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The liberatory power of makeup

Lisa Eldridge’s first book, ‘Face Paint: The Story of Makeup’ is a reminder of human social obligations; of wanting to belong and feel accepted



This book review/feature was first published for The Hans India

"Makeup, as we know it, has only been commercially available in the last 100 years, but applying decoration to the face and body may be one of the oldest global social practices.”
London-based makeup artiste, Lisa Eldridge has added another shade to her palette of achievements with her first book, ‘Face Paint: The Story of Makeup’.

In ‘Face Paint’, the red carpet specialist with over 20 years of experience in the industry reveals the history of makeup, from Egyptian ages through the Victorian age and the golden era of Hollywood, and surveys the science of cosmetics for what lies ahead in it. She narrates a story tracing the origins of makeup to its development over centuries citing anthropological, psychological, evolutionary and sexual significances as she uncovers the answer …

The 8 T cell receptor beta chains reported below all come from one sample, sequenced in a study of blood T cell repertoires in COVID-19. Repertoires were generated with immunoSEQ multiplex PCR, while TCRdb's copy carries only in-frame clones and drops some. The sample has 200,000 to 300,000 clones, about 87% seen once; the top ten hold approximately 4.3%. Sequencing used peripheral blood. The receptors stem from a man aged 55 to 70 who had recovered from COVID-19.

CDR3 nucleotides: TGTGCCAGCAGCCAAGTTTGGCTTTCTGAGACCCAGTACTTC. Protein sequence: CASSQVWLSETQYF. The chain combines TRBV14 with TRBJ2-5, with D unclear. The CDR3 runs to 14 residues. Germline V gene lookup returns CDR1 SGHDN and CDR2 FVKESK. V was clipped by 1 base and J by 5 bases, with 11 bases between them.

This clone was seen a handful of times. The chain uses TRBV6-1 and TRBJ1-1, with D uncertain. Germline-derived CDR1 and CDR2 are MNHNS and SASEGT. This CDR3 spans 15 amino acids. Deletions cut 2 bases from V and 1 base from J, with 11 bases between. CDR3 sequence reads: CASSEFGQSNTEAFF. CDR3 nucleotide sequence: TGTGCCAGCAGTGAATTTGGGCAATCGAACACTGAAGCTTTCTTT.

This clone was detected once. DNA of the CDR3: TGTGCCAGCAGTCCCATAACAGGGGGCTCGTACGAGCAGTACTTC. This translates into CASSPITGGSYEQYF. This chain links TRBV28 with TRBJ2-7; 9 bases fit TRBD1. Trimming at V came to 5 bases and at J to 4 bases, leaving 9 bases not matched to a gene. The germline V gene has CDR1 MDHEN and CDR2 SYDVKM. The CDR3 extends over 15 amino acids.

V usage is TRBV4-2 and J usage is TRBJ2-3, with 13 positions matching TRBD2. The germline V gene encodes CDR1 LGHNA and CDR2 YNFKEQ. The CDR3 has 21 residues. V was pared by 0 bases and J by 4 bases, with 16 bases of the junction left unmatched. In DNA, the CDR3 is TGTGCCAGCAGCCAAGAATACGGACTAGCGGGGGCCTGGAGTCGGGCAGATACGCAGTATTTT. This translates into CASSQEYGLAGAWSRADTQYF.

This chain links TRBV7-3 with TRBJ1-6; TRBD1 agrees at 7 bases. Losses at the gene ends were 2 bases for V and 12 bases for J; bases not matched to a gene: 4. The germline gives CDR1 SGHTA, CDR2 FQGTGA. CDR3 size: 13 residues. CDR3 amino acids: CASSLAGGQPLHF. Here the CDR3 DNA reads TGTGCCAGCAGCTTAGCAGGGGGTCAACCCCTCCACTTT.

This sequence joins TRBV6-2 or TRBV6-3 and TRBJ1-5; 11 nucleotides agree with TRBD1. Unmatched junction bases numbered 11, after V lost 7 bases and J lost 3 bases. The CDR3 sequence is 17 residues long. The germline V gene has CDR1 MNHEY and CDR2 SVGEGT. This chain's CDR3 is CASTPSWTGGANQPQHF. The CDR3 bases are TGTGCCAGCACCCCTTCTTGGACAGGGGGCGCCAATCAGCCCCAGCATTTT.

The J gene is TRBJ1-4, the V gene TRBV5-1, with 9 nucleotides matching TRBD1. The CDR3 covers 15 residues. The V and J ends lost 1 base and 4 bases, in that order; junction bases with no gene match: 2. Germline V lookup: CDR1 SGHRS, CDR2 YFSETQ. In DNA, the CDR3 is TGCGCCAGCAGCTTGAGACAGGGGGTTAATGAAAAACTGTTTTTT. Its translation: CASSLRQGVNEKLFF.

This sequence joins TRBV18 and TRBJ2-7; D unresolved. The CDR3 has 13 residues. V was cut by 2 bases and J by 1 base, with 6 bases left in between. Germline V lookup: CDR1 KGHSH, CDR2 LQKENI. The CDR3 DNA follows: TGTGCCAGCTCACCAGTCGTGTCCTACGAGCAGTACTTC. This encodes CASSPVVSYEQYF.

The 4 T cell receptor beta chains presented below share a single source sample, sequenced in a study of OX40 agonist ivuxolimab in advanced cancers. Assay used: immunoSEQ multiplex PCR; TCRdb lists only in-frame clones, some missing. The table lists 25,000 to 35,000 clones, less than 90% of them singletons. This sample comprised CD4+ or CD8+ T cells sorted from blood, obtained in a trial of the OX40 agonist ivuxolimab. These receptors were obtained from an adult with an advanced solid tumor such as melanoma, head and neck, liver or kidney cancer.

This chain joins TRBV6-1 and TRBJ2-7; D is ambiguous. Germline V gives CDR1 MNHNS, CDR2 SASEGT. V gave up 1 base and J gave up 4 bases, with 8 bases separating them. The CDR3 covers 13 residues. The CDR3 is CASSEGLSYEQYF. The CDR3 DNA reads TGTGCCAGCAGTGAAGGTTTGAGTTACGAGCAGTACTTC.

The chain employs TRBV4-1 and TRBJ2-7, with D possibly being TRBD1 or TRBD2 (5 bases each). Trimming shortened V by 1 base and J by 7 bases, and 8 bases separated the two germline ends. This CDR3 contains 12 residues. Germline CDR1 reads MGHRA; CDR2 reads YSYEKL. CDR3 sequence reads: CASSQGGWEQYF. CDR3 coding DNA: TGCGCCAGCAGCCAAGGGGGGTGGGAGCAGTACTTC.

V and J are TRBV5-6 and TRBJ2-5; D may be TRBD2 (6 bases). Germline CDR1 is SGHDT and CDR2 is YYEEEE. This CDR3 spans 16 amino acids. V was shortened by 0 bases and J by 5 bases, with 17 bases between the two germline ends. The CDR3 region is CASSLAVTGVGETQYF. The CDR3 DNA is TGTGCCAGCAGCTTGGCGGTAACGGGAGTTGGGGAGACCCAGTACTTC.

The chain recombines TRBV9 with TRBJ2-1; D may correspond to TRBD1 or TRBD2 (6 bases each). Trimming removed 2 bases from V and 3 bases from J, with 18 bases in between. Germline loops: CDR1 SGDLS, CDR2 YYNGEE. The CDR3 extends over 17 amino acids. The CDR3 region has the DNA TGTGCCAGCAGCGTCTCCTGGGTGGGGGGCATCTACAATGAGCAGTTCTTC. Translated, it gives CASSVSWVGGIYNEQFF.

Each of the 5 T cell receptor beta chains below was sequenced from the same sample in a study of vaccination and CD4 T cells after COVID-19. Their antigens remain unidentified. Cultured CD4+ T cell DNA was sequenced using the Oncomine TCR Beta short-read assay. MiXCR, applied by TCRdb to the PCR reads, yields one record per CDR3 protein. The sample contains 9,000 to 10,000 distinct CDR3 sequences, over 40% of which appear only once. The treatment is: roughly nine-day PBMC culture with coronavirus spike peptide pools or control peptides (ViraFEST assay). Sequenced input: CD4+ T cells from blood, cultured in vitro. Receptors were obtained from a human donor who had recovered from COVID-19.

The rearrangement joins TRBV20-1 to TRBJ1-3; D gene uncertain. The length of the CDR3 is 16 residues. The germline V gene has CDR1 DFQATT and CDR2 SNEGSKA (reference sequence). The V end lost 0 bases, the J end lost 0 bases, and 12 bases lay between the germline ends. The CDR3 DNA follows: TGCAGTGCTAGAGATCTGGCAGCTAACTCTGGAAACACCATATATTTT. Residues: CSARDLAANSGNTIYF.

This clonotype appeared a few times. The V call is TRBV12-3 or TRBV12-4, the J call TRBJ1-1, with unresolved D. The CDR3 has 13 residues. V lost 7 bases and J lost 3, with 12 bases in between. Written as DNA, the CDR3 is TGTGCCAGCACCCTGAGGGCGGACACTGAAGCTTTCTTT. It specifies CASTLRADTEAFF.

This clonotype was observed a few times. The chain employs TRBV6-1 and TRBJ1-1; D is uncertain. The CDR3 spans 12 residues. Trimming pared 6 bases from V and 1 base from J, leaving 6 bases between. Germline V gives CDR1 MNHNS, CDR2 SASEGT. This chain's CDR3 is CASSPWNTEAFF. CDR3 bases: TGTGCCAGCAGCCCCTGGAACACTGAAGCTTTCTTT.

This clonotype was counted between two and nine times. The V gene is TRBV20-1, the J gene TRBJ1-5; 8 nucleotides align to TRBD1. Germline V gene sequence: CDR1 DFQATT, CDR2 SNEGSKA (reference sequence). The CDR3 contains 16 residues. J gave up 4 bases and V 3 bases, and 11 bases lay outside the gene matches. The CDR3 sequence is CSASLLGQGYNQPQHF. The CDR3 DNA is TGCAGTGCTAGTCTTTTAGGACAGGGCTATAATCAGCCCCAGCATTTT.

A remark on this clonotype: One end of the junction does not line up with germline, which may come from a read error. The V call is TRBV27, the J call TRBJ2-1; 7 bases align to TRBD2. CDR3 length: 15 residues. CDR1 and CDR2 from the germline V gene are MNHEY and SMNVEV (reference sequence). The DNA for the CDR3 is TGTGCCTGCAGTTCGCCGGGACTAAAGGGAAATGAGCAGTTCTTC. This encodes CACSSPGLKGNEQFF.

Random Thought :: Confessions of a Copywriter #8

It really irritates me (and everybody else in the Creative dept.) when someone from Accounts (or Marketing as they call it these days) interferes in to our work. They always have 'suggestions' to make. Hello! It's not your job! Do you see us making a sales pitch during a creative presentation to clients? NO!

Most of my time is wasted in dealing with these 'suggestions'. The 'logical' reason they quote is to have direct relations with the client and that gives them a better idea of how to do the creative. It would really help if they stop this Pete Campbell-ing.
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